Governmental Measures Target Expanded Access to Affordable Housing 2 days ago Home / Daily Dose / Maxine Waters Voices Concerns With Community Reinvestment Act About Author: Mike Albanese The Best Markets For Residential Property Investors 2 days ago January 16, 2020 2,287 Views Mike Albanese is a reporter for DS News and MReport. He is a University of Alabama graduate with a degree in journalism and a minor in communications. He has worked for publications—both print and online—covering numerous beats. A Connecticut native, Albanese currently resides in Lewisville. Community Reinvestment Act House Financial Services Committee Opportunity Zones 2020-01-16 Mike Albanese Demand Propels Home Prices Upward 2 days ago Congresswoman Maxine Waters, Chairwoman of the House Financial Services Committee, sent letters to the Comptroller of the Currency and the Chairman of the Federal Deposit Insurance Corporation, requesting information on the systems and policies for the Community Reinvestment Act rulemaking process. “The Committee is concerned by reports alleging that certain special interest groups have submitted comments in other rulemakings while posing as consumers, small business owners, and other stakeholders,” Water wrote. “These fraudulent comments undermine legitimate debate on proposed rules by creating the false appearance that a position has widespread, grassroot support. …Given the critical importance of CRA to low- and moderate-income communities, the Committee is interested in ensuring any amendments to the CRA are made with full and accurate input from all interested parties.”The House Financial Services Committee said as the OCC and the FDIC have advanced proposals has the Community Reinvestment Act is implemented. The release states Waters and Committee Democrats have worked to ensure that the implementation of the law is not weakened. The Committee is concerned by reports alleging that certain special interest groups have submitted comments in other rulemakings while posing as consumers, small business owners, and other stakeholders,” Waters said in her letter. “These fraudulent comments undermine legitimate debate on proposed rules by creating the false appearance that a position has widespread, grassroots support. Such misrepresentations have been increasing in frequency and complexity in recent years.” Waters said in late 2019 that the Securities and Exchange Commission Chairman Jay Clayton quoted comments that were submitted under “suspicious circumstances” in a recent rulemaking. “In 2016, the Consumer Financial Protection Bureau’s efforts to receive comments regarding its payday lending rule were frustrated by an influx of over a million comments, many of which were allegedly created by trade groups to appear as if they came from concerned consumers,” she said. The Financial Services Committee will hold a hearing on January 29 titled, “The Community Reinvestment Act: Is the OCC Undermining the Law’s Purpose and Intent?”On December 19, 2019, the IRS published final regulations on Opportunity Zones. In a commentary on Bloomberg Tax, Forest David Milder partner in the law firm Nixon Peabody, LLP, discusses the highlights of the 544-page regulation publication.Key details Milder notes include the 180-day investing period, the “100% Substantial Improvement Rule,” and tax consequences of sales after 10 years, which Milder notes is the “biggest challenge of all.” Previous: FHFA: PACE Loans a Threat to GSEs? Next: HUD Releases $8.2B in Aid to Puerto Rico Maxine Waters Voices Concerns With Community Reinvestment Act The Best Markets For Residential Property Investors 2 days ago Data Provider Black Knight to Acquire Top of Mind 2 days ago Demand Propels Home Prices Upward 2 days ago Print This Post Servicers Navigate the Post-Pandemic World 2 days ago Data Provider Black Knight to Acquire Top of Mind 2 days ago Share Save Related Articles Servicers Navigate the Post-Pandemic World 2 days ago in Daily Dose, Featured, Government, News Subscribe The Week Ahead: Nearing the Forbearance Exit 2 days ago Governmental Measures Target Expanded Access to Affordable Housing 2 days ago Sign up for DS News Daily Tagged with: Community Reinvestment Act House Financial Services Committee Opportunity Zones
Governmental Measures Target Expanded Access to Affordable Housing 2 days ago Demand Propels Home Prices Upward 2 days ago July 2, 2020 1,180 Views 2020-07-02 Mike Albanese About Author: Krista F. Brock Demand Propels Home Prices Upward 2 days ago Sign up for DS News Daily in Daily Dose, Featured, News Previous: Tracking Foreclosures and Distressed Properties Next: DS5: Forecasting the Future of Housing The Best Markets For Residential Property Investors 2 days ago The Week Ahead: Nearing the Forbearance Exit 2 days ago ‘Disproportionately Affected’: The Economic Impacts of COVID-19 Servicers Navigate the Post-Pandemic World 2 days ago Data Provider Black Knight to Acquire Top of Mind 2 days ago Related Articles Home / Daily Dose / ‘Disproportionately Affected’: The Economic Impacts of COVID-19 Minority and low-income households are more likely to have lost income due to the COVID-19 pandemic, as are households without a college education, according to Census data analyzed by Harvard’s Joint Center for Housing Studies (JCHS).In total 44% of households had lost employment as of the end of May. At the time, 7% of homeowners and 15% of renters reported they had not made their prior month’s house/rent payment, according to the latest data from the Household Pulse Survey conducted by the Census Bureau.JCHS found that the impacts of the pandemic are “incredibly broad” but that “some groups have been disproportionately affected.”“Minority, renter, lower-income households, and households without a college degree were more likely to suffer a decline in income and struggle to pay for their housing,” the JCHS reported.More than half of both Hispanic and African American households have lost income during the pandemic compared to 39% of white households. Among Hispanic households, 58% have lost income, while 53% of African American households reported a loss of income. Meanwhile, 44% of Asian/other households reported lost income.About half of households with an income of less than $25,000 and about half of households without a college degree have also reported income loss during the pandemic.High-income households have been less likely to experience income loss but are not exempt. More than one-third of households with an income of at least $100,000 has also experienced some amount of income loss. Also, one-third of households with a college degree have experienced some amount of income lost during the pandemic.Both renters and homeowners who were unable to make housing payments in the month prior to the survey were more likely to struggle to pay for essentials such as food. About 26% of homeowners who missed their mortgage payment and 42% of renters who missed their rent reported not having enough food.The good news is that among those who have experienced some income loss, the share who reported working sometime in the week prior to the survey has been on the rise. In the first and second week since mid-March 43% of those reporting income loss reported working within the past week. By week six, about 50% reported working within the past week.For these findings, the JCHS used data from the Household Pulse Survey but adjusted them so that they represented households rather than individuals. The JCHS suggested that the original Census data overestimates the impact of COVID-19 and that JCHS’s adjustments give a more accurate depiction. The Best Markets For Residential Property Investors 2 days ago Share Save Governmental Measures Target Expanded Access to Affordable Housing 2 days ago Servicers Navigate the Post-Pandemic World 2 days ago Print This Post Data Provider Black Knight to Acquire Top of Mind 2 days ago Subscribe Krista Franks Brock is a professional writer and editor who has covered the mortgage banking and default servicing sectors since 2011. Previously, she served as managing editor of DS News and Southern Distinction, a regional lifestyle publication. Her work has appeared in a variety of print and online publications, including Consumers Digest, Dallas Style and Design, DS News and DSNews.com, MReport and theMReport.com. She holds degrees in journalism and art from the University of Georgia.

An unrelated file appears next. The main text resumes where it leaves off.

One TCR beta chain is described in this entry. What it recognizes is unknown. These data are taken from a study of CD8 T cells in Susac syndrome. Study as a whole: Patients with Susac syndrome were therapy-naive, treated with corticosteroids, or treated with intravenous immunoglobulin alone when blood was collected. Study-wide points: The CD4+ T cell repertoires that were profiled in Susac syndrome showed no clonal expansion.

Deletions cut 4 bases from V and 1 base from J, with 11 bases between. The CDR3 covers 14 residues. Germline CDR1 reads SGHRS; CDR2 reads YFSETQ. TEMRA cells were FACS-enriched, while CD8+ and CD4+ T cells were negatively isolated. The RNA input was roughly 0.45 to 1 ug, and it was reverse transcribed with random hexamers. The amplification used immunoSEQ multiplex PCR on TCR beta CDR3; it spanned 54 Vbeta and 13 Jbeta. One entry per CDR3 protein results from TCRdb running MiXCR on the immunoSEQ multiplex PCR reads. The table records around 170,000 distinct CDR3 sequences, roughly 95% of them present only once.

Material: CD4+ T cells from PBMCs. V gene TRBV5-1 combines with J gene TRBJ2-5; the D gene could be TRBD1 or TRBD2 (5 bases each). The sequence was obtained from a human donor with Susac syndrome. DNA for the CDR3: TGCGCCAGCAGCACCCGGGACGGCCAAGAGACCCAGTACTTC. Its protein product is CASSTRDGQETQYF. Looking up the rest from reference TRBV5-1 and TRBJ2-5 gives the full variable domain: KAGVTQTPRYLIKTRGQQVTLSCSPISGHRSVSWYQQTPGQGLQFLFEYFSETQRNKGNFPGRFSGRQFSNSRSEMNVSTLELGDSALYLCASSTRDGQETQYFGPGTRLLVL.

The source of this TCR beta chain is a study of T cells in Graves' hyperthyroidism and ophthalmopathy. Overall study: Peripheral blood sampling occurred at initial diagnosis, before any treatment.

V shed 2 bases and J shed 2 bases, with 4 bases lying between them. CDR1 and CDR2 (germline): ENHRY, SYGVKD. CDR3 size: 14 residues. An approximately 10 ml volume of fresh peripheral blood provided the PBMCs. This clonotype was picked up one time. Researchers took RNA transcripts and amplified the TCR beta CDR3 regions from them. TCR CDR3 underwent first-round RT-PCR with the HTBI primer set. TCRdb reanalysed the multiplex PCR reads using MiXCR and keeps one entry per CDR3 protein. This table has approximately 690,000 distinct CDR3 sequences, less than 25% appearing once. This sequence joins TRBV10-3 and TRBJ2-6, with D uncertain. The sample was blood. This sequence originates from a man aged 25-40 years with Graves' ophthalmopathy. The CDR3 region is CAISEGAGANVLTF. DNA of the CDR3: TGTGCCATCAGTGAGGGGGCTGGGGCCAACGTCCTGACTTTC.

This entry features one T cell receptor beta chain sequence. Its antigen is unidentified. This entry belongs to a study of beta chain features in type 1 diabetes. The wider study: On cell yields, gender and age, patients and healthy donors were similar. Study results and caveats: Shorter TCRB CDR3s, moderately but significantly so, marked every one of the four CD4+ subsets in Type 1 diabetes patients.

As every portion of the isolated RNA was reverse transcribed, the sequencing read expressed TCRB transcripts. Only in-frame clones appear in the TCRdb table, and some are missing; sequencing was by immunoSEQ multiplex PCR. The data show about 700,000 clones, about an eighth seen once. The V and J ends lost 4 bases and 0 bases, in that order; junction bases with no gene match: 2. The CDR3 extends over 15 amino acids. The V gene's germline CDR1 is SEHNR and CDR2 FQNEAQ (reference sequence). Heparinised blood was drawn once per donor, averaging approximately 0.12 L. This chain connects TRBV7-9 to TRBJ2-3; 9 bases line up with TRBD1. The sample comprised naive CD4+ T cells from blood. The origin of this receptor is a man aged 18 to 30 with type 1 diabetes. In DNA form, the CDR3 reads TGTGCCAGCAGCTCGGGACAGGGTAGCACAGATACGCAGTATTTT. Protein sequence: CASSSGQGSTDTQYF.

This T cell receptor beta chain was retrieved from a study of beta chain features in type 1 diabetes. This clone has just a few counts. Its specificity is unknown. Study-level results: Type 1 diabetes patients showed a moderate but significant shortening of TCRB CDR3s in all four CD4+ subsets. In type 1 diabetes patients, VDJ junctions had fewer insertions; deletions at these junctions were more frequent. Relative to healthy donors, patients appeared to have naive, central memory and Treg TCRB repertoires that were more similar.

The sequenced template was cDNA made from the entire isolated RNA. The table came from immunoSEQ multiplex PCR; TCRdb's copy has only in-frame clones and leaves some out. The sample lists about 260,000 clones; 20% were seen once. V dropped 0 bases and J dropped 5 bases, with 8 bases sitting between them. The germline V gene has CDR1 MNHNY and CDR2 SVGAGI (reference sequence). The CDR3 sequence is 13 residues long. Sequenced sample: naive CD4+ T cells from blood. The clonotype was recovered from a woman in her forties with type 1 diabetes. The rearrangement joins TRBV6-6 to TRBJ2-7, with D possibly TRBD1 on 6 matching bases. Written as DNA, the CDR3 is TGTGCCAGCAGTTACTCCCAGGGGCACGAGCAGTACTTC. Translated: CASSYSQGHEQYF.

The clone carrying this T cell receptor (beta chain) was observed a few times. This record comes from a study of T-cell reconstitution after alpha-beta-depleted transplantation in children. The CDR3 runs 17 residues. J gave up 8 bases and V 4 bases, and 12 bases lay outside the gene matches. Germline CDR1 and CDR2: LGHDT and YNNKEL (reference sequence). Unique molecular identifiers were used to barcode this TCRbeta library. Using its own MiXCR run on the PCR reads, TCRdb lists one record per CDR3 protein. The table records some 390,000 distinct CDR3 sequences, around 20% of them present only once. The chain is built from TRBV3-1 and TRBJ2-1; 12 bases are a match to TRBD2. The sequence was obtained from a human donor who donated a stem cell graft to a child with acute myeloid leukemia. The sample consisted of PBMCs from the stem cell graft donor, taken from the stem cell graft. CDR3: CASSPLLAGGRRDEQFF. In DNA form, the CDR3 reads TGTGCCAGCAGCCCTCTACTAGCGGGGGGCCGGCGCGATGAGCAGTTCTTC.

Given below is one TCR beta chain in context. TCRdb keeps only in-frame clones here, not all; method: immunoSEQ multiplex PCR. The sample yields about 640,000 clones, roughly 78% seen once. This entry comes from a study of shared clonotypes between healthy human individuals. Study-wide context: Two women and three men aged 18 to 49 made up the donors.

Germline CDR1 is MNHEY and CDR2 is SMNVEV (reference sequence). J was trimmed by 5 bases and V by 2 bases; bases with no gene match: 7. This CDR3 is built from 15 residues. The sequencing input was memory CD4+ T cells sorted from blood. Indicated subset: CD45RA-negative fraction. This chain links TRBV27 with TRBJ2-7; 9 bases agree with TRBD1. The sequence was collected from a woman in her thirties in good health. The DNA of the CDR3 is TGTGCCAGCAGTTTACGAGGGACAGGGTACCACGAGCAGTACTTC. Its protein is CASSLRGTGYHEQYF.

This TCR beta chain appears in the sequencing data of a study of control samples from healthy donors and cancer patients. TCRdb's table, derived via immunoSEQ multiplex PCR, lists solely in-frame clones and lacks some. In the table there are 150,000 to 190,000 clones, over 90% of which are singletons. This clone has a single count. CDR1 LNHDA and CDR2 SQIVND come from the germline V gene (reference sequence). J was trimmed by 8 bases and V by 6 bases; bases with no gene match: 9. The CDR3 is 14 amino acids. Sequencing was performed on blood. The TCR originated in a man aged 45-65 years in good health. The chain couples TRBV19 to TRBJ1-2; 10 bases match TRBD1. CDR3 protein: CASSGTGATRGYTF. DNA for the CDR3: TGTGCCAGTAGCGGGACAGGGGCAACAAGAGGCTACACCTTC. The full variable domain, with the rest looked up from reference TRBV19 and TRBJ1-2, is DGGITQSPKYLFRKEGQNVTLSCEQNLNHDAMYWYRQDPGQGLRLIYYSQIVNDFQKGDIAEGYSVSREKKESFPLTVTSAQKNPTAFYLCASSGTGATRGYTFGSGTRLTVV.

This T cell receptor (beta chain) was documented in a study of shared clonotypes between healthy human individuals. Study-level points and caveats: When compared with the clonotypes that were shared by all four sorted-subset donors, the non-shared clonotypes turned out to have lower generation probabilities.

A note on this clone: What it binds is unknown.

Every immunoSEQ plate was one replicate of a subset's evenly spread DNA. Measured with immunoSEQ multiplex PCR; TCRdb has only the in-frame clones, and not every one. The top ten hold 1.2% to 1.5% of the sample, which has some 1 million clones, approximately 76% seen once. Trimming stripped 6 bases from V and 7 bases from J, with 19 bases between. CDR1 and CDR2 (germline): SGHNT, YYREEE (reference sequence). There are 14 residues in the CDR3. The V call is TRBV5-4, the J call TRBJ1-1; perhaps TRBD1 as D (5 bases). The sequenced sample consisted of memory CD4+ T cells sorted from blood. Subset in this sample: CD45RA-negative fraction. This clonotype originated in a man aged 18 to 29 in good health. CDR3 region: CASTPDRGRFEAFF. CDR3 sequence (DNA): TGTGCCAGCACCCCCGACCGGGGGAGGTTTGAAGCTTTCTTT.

If you’re tired of the scorching hot temperatures, relief is on the way.Meteorologists say the general flow of air over South Florida is going to be off the ocean for the foreseeable future, finally breaking that intense heat.The water around Florida and through the Bahamas remains warmer than normal, but a breeze in the ocean will help to moderate temperatures.However, the wind flow, which goes across the Atlantic from Africa to Florida, carries moisture with it.Our first rush of wind is expected to be here late Friday into Saturday, followed by another one early next week. Both will increase our cloudiness and the chance of thunderstorms as they pass by.Additionally, forecasters do not anticipate much, if any, tropical development next week.Courtesy: WPTV NewsChannel 5Thursday night will see our low temperatures in the 70s, with partly cloudy skies and some coastal showers possible, along with a light breeze out of the east.As we head into the weekend, Friday will both start out partly sunny, with scattered showers and a few thunderstorms possible moving quickly from east to west. High temperatures will remain around 90 degrees on both days.We can expect to see that same weather pattern and temperatures on Saturday and Sunday.Moving into next week, Monday through Wednesday will offer partly sunny skies, with east/southeasterly winds and highs around 90 degrees.Fast moving isolated to scattered rainfall is also possible each of those days, with higher rain chances along the coast in the morning and then inland during the afternoon.